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Saturday, Aug. 21, 2010
Man United's Scholes aging like a fine wine
LONDON — Sir Alex Ferguson has always placed his faith in youth during his 24 years as Manchester United manager.
This summer, he has brought Mexico winger Javier Hernandez (22), Portuguese forward Bebe (20) and England under-21 defender Chris Smalling (20) to Old Trafford for a combined £25 million which seems very shrewd business given this is £1 million less than Manchester City paid for Aston Villa's James Milner.
Yet on the evidence of the early weeks of the season, Ferguson will look to golden oldie Paul Scholes as much as the new generation as United attempts to bring the Premier League title back to Old Trafford.
Scholes, 35, has been a consistently outstanding player for United over the last 15 years yet retains the desire, hunger and skill to play at the highest level.
His displays against Chelsea in the Community Shield and Newcastle in the Premier League underlined Scholes' value to United. Quite simply, Scholes was phenomenal.
It no doubt helped Scholes to miss the World Cup. For reasons best known to himself, Fabio Capello gave Scholes, who had retired from international football in 2004, two hours to decide whether to end his six-year exile and go to South Africa.
It was an offer by Don Fabio that Scholes could and did refuse; in contrast Ferguson has never pressurized the player Zinedine Zidane called "the greatest midfielder of his generation."
Scholes is the footballer's footballer. He does not possess blistering pace, headed goals are rare and his mistimed tackles have become an ignominious trademark — he was the first England player to be sent off at Wembley for two lunges against Sweden in 1999.
But his passing makes radar seem obsolete. Scholes always looks like he has so much time on the ball, his positional sense is second to none, while his range of passing puts him alongside any of the true greats of the modern era.
His natural shyness means Scholes has never felt comfortable talking to the media, so his profile has remained among the lowest of his teammates.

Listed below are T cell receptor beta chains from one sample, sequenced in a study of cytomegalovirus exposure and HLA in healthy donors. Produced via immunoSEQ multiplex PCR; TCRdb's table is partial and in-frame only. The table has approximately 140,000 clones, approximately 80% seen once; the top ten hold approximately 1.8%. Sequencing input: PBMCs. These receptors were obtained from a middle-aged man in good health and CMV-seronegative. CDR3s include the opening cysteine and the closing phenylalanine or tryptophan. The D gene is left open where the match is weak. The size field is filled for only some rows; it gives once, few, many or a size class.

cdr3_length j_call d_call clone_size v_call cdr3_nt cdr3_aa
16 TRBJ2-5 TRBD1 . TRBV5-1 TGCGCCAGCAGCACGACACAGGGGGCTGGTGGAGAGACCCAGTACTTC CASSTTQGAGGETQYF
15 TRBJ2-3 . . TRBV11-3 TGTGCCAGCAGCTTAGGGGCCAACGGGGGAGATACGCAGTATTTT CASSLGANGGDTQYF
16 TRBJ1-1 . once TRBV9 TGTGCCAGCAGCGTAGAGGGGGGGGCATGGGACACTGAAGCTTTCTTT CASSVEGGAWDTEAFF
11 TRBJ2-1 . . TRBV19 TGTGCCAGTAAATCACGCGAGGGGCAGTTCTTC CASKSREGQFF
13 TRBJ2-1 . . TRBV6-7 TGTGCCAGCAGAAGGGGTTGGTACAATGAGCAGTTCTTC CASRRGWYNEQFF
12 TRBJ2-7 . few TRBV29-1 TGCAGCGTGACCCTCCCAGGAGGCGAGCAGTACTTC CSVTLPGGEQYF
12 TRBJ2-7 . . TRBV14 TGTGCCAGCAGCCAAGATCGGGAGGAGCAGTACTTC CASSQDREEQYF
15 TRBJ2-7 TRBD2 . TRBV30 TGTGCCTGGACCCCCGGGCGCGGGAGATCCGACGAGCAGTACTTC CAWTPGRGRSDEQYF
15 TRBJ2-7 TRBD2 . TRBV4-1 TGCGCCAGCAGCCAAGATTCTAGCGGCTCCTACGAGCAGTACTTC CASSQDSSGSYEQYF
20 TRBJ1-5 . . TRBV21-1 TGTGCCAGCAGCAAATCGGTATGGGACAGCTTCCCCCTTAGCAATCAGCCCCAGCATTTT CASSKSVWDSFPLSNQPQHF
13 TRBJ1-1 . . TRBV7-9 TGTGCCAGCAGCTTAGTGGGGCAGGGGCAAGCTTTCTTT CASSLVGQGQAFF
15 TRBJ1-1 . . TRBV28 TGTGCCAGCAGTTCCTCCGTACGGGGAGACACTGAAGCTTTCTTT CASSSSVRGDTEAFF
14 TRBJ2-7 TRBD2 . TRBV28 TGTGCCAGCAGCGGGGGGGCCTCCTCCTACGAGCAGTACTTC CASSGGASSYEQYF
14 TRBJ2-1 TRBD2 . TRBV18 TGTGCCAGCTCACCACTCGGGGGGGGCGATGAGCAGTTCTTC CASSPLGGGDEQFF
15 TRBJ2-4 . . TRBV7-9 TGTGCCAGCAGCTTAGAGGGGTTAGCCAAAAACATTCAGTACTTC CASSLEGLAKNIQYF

His former captain Roy Keane, not a man to throw accolades around, said: "No self-promotion — an amazingly gifted player who remained an unaffected human being."
IT COULD happen in no other industry.
Manchester City will pay £50,000 of Craig Bellamy's £85,000 weekly salary while he is on a season-long loan to Cardiff City.
A multinational would not pay most of the wages of an executive to work for a rival for a year. In football, it is commonplace, an accepted practice.
There is nothing wrong with the principal of the loan system, but the receiving club should pay all of the player's wages. Cardiff could not afford all of Bellamy's salary, City is desperate to offload him as he is surplus to its requirements, so a deal was quickly agreed.
Motherwell isn't pleased — it is still owed £175,000 plus interest by Cardiff for Paul Quinn, who joined the Championship club a year ago.
Cardiff, which has survived four winding-up orders in the past six months, says Motherwell, can afford to pay Bellamy £35,000 a week but not clear its debt for Quinn (just over a month's wages of the Wales captain) though Cardiff said the matter would be settled "quickly."
Tottenham, Everton and Fulham were also interested in Bellamy, a superb player whose skill is too often overshadowed by his temper. City would not loan the striker to a rival club, so Bellamy joined his hometown team which is delighted with the coup.
Not for the first — or last — time has Bellamy divided opinion.
Spurs manager Harry Redknapp called Bellamy's move to Cardiff "a waste of an outstanding player" and there is certainly something wrong with a system that allows a club to pay for one of its players to play for another.
Even more puzzling are payments to agents. Football League clubs paid £12.7 million to middlemen last season for various deals. It seems logical that if an agent negotiates a contract with a club for a player, then the player pays his fee.
Not on Planet Football. The club pays.
So an agent pushes a club to the limit to pay his client more than it would ideally like and for that the club pays him a handsome fee. Nice work if you can get it, but how football has allowed this situation to continue is baffling to say the least.
Christopher Davies was a longtime Premier League correspondent for theLondon Daily Telegraph.